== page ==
Freehand Scanning with Capture™ Software on the M2M Gekko® and Mantis™

Frédéric Reverdy

Senior Application and Products Engineer

Corrosion mapping and composite inspection often imply covering very large areas. Automated scanners are a great solution for inspecting large areas, particularly with difficult access for inspectors. When accessibility is not an issue, a quick manual inspection may be sufficient. We present a freehand solution integrated with Capture™ software on both the M2M Gekko™ and M2M Mantis™ instruments.

Manual corrosion mapping and composite inspections are usually performed by moving a probe (conventional or phased array) along the surface of a sample with a 2-axis encoded scanner. The result of the inspection is typically a C-scan image that gives an intuitive map of the structures inspected. As the scanner is encoded along two directions, the displacement of the probe is typically a raster or a comb. This requires operators to increment the position of the probe carefully along the index axis to avoid missing data.

Both the Gekko and Mantis are equipped with three encoder inputs. This allows them to use 3-axis rotating arm scanners for freehand paintbrush inspections. These scanners are composed of a central pod that can be fixed to structures by magnets or suction cups, ensuring a fixed referential and no loss of data due to slippage. The pod contains the first encoded axis allowing rotation of the composite bar. The latter is the second encoded axis; it allows the translation of the probe. Finally, the third axis is the probe holder allowing another rotation. The combination of the three axis allows freehand displacement along the surface of the component. The scanner is designed for flat and slightly curved surfaces (~400mm/15.7in) and is only 2.1kg/4.6lb.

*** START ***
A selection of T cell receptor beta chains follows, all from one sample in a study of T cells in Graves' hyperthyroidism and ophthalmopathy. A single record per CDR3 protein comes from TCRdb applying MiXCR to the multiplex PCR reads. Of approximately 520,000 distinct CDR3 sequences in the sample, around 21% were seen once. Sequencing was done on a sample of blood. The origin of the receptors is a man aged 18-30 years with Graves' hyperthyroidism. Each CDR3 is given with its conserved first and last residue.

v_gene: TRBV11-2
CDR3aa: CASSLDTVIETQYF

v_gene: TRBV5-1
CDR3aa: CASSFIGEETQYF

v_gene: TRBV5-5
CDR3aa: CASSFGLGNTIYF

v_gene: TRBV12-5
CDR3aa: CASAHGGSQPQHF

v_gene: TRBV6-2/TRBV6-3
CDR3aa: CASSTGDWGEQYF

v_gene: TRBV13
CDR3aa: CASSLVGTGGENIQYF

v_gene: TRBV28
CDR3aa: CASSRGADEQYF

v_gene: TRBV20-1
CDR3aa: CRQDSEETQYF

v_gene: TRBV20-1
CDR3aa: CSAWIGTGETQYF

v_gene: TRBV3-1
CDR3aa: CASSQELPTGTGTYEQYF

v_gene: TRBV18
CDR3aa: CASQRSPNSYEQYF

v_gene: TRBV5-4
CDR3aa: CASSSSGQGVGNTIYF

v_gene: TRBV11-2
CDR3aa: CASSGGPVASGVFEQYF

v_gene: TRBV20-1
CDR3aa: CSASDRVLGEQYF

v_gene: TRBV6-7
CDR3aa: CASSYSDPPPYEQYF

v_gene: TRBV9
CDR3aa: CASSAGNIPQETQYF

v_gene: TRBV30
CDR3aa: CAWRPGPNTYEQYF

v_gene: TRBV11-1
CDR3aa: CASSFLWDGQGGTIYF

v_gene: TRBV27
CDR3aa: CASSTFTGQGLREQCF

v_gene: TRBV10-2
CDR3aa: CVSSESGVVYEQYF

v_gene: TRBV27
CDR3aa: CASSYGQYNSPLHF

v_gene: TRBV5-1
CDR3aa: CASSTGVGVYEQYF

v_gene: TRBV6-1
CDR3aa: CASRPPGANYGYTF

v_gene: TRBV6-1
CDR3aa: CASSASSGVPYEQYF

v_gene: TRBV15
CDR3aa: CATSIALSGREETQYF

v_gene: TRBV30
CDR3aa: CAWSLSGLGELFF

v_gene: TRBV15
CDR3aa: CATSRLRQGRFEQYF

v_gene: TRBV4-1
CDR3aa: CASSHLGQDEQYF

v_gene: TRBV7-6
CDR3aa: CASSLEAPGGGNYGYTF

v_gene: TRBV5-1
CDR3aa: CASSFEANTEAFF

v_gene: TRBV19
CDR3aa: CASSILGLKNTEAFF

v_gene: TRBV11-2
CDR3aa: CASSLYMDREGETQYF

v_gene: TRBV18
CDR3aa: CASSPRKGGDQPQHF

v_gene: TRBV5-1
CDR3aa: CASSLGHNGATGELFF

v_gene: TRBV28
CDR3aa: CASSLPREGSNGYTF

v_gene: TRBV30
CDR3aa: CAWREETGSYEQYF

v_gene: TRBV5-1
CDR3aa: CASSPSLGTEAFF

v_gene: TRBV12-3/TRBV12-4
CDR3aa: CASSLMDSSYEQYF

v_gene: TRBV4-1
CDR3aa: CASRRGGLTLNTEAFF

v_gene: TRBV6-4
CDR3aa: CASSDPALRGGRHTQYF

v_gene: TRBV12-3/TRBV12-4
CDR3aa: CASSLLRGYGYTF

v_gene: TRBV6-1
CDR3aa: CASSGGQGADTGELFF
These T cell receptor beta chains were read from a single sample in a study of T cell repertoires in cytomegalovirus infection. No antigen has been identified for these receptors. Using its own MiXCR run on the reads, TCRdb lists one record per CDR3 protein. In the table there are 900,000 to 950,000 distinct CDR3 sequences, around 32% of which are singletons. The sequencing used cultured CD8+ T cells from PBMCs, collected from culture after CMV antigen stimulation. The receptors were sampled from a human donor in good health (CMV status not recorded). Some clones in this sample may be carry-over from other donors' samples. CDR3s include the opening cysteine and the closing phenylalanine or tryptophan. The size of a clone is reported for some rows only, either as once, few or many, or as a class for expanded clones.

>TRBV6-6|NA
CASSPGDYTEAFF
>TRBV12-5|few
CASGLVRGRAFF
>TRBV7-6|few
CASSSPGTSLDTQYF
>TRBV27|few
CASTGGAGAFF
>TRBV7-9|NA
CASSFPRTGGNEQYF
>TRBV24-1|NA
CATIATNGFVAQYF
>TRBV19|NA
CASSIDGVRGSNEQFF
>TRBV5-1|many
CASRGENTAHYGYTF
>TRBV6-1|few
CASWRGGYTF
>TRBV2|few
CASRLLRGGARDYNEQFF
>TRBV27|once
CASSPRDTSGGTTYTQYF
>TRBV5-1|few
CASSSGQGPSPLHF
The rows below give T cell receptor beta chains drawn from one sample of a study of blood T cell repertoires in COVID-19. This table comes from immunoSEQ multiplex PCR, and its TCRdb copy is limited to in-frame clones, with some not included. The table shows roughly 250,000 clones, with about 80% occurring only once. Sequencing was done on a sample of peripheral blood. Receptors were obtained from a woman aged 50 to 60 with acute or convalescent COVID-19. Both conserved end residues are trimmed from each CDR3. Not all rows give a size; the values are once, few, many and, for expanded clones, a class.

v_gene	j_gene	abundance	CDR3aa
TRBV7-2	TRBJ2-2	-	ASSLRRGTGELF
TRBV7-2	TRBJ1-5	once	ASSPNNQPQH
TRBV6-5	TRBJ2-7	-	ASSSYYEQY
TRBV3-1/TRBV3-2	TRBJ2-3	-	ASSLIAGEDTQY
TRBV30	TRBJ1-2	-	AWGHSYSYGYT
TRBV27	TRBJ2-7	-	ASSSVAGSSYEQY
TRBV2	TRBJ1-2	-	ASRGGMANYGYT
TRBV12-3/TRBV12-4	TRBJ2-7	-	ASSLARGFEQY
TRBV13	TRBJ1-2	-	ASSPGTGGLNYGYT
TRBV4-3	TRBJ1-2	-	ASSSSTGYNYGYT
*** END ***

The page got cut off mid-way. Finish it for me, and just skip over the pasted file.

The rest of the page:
Capture offers the tools to calibrate the resolution of the three axes as well as transform the 3-axis freehand motion into a cartesian grid. Before inspection, operators just need to fix the central pod to the part, position the probe at a fixed distance (pictured here at 400mm/15.7in in the following image), press Compute, and the scanner is calibrated and ready to go.

The following video shows the inspection of a composite part using a phased array probe and a linear scan with a L0 wedge. The video starts with the probe at the position for calibration; the operator simply presses Calibrate and proceeds with the inspection. The software fills the C-scan taking into account the position and orientation of the probe. The operator just needs to fill the gap to ensure 100% coverage.

The result is similar to any composite or corrosion inspection with access to all the typical views (A-, B-, C-, D-scan, etc.). The following image shows these views for the composite part inspected in the previous video. Some flat-bottomed holes (FBH) are visible in the various views.

The files generated by this scanner are fully compatible with the auto-sizing feature available with version 3.1 of Capture. We use this feature to estimate the size of the FBH. We adjust the gates to remove the front and backwall echoes and then use the auto-sizing tool with a -6dB drop. The following images show the results of the auto-sizing analysis; seven indications are reported in the table of indications with their positions, dimensions, and depths.

The 3-axis scanners are compatible with both Phased Array Ultrasonic Testing (PAUT) and Total Focusing Method (TFM) techniques. As there is no file size limitation with Capture, large areas can be inspected with this solution.

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